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The SSRC Library allows visitors to access materials related to self-sufficiency programs, practice and research. Visitors can view common search terms, conduct a keyword search or create a custom search using any combination of the filters at the left side of this page. To conduct a keyword search, type a term or combination of terms into the search box below, select whether you want to search the exact phrase or the words in any order, and click on the blue button to the right of the search box to view relevant results.

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  • Individual Author: Bloom, Dan
    Reference Type: Report
    Year: 2015

    Launched in 2010, the Subsidized and Transitional Employment Demonstration evaluation from the Department of Health and Human Services and the Enhanced Transitional Jobs Demonstration evaluation from the Department of Labor are studying 13 subsidized employment programs in 10 locations across the United States. The programs encompass three broad categories: Modified Transitional Jobs Models, Wage Subsidy Models, and Hybrid Models.

    The goal of these complementary large-scale projects is to evaluate the effectiveness of the latest generation of subsidized employment models that aim to improve participants’ long-term success in the labor market. This report introduces the projects and presents some preliminary findings about implementation of the demonstrations. (author abstract)

    Launched in 2010, the Subsidized and Transitional Employment Demonstration evaluation from the Department of Health and Human Services and the Enhanced Transitional Jobs Demonstration evaluation from the Department of Labor are studying 13 subsidized employment programs in 10 locations across the United States. The programs encompass three broad categories: Modified Transitional Jobs Models, Wage Subsidy Models, and Hybrid Models.

    The goal of these complementary large-scale projects is to evaluate the effectiveness of the latest generation of subsidized employment models that aim to improve participants’ long-term success in the labor market. This report introduces the projects and presents some preliminary findings about implementation of the demonstrations. (author abstract)

  • Individual Author: Butler, David; Alson, Julianna; Bloom, Dan; Deitch, Victoria; Hill, Aaron; Hsueh, JoAnn; Jacobs, Erin; Kim, Sue; McRoberts, Reanin; Redcross, Cindy
    Reference Type: Report
    Year: 2012

    In the context of a public safety net focused on limiting dependency and encouraging participation in the labor market, policymakers and researchers are especially interested in individuals who face obstacles to finding and keeping jobs. The Enhanced Services for the Hard-to-Employ (HtE) Demonstration and Evaluation Project was a 10-year study that evaluated innovative strategies aimed at improving employment and other outcomes for groups who face serious barriers to employment. The project was sponsored by the Administration for Children and Families (ACF) Office of Planning, Research and Evaluation in the U.S. Department of Health and Human Services, with additional funding from the U.S. Department of Labor. This report describes the HtE programs and summarizes the final results for each program. Additionally, it presents information for three sites from the ACF-sponsored Employment Retention and Advancement (ERA) project where hard-to-employ populations were also targeted.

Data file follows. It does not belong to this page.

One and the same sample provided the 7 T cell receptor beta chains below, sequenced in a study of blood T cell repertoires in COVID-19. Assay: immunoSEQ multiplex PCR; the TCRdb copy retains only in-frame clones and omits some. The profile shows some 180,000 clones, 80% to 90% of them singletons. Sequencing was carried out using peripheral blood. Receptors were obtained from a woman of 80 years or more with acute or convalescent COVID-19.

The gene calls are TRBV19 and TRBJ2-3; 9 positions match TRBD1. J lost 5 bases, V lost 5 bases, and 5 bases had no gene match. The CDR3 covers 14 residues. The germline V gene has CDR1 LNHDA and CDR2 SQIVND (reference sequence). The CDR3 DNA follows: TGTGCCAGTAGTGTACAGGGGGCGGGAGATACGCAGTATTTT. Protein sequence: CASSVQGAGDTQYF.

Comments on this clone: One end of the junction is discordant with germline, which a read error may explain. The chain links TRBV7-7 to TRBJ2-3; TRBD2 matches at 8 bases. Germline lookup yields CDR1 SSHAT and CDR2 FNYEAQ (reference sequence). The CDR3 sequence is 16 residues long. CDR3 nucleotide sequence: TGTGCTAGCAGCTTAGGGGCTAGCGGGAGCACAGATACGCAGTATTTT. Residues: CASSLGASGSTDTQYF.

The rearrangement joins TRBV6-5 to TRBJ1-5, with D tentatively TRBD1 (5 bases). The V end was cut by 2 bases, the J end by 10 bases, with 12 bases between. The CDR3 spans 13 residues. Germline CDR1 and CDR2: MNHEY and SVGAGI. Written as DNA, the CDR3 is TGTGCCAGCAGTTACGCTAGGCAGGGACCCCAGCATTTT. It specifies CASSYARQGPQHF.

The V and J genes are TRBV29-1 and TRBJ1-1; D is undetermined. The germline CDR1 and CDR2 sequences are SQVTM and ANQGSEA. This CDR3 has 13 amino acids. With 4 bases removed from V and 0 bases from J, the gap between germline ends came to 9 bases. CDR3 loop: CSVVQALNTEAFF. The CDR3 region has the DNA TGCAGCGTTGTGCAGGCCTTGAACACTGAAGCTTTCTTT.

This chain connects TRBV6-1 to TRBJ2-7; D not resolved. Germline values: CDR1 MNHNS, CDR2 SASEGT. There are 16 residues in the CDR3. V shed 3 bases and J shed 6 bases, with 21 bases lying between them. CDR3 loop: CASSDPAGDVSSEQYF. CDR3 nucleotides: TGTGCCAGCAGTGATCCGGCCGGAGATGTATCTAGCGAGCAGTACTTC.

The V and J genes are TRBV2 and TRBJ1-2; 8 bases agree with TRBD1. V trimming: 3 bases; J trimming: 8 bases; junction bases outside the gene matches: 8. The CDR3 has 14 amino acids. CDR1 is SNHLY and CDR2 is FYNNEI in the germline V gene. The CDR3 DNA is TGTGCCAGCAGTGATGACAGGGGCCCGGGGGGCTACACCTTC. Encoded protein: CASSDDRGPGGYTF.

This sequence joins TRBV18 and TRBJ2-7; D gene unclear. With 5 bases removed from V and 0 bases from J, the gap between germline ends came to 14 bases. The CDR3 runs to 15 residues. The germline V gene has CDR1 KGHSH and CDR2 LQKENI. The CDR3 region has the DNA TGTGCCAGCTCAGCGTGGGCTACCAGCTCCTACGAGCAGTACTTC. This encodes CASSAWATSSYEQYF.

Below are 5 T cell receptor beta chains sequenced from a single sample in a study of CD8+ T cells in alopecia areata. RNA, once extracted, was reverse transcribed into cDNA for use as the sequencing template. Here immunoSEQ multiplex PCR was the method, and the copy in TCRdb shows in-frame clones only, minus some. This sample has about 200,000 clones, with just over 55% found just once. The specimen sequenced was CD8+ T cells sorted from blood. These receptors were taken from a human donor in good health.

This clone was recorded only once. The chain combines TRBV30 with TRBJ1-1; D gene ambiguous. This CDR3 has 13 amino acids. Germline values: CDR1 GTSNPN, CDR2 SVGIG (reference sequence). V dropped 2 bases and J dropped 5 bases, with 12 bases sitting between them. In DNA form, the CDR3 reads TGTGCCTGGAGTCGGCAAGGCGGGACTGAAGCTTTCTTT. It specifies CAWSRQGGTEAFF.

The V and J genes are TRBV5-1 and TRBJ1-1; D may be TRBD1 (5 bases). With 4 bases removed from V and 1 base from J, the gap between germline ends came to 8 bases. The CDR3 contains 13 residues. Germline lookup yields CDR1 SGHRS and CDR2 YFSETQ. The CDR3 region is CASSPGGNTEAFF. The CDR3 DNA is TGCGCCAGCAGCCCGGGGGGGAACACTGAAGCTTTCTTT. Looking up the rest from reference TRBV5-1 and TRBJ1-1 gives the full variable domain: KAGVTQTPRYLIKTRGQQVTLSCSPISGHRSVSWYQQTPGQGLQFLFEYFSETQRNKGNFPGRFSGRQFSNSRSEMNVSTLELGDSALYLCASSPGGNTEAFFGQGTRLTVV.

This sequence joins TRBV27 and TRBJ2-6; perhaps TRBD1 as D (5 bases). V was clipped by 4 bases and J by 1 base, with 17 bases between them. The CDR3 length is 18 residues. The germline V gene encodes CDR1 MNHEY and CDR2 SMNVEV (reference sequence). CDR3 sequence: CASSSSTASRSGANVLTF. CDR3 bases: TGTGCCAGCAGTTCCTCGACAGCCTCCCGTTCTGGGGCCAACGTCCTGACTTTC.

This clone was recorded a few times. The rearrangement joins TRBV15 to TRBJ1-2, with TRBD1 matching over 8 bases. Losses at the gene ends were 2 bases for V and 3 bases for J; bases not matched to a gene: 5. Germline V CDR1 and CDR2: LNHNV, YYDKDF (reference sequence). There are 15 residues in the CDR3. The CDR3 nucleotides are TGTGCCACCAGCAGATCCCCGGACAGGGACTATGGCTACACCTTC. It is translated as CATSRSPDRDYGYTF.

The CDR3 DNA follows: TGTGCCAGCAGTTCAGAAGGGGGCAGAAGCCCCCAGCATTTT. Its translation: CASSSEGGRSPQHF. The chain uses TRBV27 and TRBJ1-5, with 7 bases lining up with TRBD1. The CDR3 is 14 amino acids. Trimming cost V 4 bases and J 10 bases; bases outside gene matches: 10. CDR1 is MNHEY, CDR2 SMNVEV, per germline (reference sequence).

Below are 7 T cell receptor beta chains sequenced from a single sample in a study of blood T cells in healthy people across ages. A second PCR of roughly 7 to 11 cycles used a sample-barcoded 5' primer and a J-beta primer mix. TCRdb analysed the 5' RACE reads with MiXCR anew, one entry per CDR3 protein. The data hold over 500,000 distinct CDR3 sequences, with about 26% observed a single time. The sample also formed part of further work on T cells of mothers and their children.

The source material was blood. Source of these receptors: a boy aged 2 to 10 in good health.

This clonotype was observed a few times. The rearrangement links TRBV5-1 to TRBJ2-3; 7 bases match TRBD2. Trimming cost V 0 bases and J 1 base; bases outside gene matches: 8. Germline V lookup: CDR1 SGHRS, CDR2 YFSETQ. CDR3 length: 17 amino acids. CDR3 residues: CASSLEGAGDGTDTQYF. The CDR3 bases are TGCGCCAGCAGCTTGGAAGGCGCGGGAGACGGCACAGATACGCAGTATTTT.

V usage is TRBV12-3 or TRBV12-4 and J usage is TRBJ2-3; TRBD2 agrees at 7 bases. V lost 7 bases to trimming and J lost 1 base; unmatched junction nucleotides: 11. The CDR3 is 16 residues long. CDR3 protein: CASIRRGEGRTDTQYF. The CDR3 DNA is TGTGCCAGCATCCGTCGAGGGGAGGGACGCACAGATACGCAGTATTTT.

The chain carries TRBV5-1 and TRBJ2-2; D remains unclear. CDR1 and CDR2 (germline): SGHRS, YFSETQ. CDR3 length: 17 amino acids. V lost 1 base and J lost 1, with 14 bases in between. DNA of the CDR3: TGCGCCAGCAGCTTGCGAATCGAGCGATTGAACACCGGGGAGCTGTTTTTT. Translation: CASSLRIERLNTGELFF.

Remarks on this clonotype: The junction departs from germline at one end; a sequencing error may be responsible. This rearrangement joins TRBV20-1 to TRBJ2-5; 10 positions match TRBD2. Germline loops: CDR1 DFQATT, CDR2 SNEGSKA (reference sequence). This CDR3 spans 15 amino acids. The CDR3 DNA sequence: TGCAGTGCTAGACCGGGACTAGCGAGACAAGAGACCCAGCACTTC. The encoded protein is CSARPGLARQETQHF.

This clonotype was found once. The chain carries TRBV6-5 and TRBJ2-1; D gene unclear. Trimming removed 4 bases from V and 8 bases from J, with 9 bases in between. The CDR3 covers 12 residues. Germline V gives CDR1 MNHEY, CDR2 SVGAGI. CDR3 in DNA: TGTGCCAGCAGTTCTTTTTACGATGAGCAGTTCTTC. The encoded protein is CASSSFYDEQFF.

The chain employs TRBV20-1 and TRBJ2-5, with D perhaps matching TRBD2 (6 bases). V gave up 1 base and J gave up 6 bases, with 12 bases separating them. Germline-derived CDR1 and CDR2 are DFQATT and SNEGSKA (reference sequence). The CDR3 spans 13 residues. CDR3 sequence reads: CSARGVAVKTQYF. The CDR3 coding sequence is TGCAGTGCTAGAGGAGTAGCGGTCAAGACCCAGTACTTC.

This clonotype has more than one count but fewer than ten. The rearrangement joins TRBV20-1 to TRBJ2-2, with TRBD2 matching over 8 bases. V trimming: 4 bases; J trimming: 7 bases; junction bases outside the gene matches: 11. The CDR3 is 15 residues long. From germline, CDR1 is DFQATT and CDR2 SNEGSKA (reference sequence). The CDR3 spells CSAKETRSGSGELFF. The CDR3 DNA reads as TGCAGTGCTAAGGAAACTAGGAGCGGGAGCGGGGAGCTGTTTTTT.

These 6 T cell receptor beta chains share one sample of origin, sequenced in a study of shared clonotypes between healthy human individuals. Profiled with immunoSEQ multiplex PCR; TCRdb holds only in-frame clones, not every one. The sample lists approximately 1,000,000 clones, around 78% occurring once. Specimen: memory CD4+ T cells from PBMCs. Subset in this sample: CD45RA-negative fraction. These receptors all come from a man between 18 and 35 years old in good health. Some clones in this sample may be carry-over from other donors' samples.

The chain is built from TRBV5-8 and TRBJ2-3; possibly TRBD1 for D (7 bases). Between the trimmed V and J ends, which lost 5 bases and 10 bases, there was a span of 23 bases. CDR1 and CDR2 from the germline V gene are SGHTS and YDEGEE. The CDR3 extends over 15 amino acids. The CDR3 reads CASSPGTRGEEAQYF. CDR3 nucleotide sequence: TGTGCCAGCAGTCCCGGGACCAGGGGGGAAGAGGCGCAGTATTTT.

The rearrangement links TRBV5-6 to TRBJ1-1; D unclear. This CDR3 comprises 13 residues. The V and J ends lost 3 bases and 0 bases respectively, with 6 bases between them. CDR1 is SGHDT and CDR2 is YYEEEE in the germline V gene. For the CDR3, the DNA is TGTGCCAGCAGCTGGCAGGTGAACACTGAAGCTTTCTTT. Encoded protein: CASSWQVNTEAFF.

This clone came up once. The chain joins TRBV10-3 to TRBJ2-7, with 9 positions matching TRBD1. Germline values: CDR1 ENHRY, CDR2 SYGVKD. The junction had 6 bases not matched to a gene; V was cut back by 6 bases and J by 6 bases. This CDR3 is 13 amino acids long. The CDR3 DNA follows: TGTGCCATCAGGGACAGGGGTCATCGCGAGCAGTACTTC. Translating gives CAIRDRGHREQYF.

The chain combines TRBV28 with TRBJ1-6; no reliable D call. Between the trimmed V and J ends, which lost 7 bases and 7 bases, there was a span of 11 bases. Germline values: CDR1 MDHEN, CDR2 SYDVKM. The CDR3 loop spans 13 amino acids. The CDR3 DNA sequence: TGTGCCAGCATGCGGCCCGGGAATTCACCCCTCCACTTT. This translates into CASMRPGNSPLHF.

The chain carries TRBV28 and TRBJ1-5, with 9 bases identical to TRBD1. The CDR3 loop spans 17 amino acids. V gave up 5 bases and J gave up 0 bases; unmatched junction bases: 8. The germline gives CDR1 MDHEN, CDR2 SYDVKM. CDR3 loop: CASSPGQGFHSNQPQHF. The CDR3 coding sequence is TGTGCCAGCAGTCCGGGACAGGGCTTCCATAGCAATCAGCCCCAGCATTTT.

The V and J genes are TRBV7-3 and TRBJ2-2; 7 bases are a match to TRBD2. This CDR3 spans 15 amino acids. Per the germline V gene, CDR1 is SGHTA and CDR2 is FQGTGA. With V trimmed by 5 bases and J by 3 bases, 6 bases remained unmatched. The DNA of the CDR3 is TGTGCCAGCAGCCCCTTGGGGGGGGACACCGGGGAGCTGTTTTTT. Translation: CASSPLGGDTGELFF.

Three of the eight models that are described here led to increases in employment. Two of the three...

    In the context of a public safety net focused on limiting dependency and encouraging participation in the labor market, policymakers and researchers are especially interested in individuals who face obstacles to finding and keeping jobs. The Enhanced Services for the Hard-to-Employ (HtE) Demonstration and Evaluation Project was a 10-year study that evaluated innovative strategies aimed at improving employment and other outcomes for groups who face serious barriers to employment. The project was sponsored by the Administration for Children and Families (ACF) Office of Planning, Research and Evaluation in the U.S. Department of Health and Human Services, with additional funding from the U.S. Department of Labor. This report describes the HtE programs and summarizes the final results for each program. Additionally, it presents information for three sites from the ACF-sponsored Employment Retention and Advancement (ERA) project where hard-to-employ populations were also targeted.

    Three of the eight models that are described here led to increases in employment. Two of the three — large-scale programs that provided temporary, subsidized "transitional" jobs to facilitate entry into the workforce for long-term welfare recipients in one program and for ex-prisoners in the other — produced only short-term gains in employment, driven mainly by the transitional jobs themselves. The third one — a welfare-to-work program that provided unpaid work experience, job placement, and education services to recipients with health conditions — had longer-term gains, increasing employment and reducing the amount of cash assistance received over four years. Promising findings were also observed in other sites. An early-childhood development program that was combined with services to boost parents’ self-sufficiency increased employment and earnings for a subgroup of the study participants and increased the use of high-quality child care; the program for ex-prisoners mentioned above decreased recidivism; and an intervention for low-income parents with depression produced short-term increases in the use of in-person treatment. But other programs — case management services for low-income substance abusers and two employment strategies for welfare recipients — revealed no observed impacts.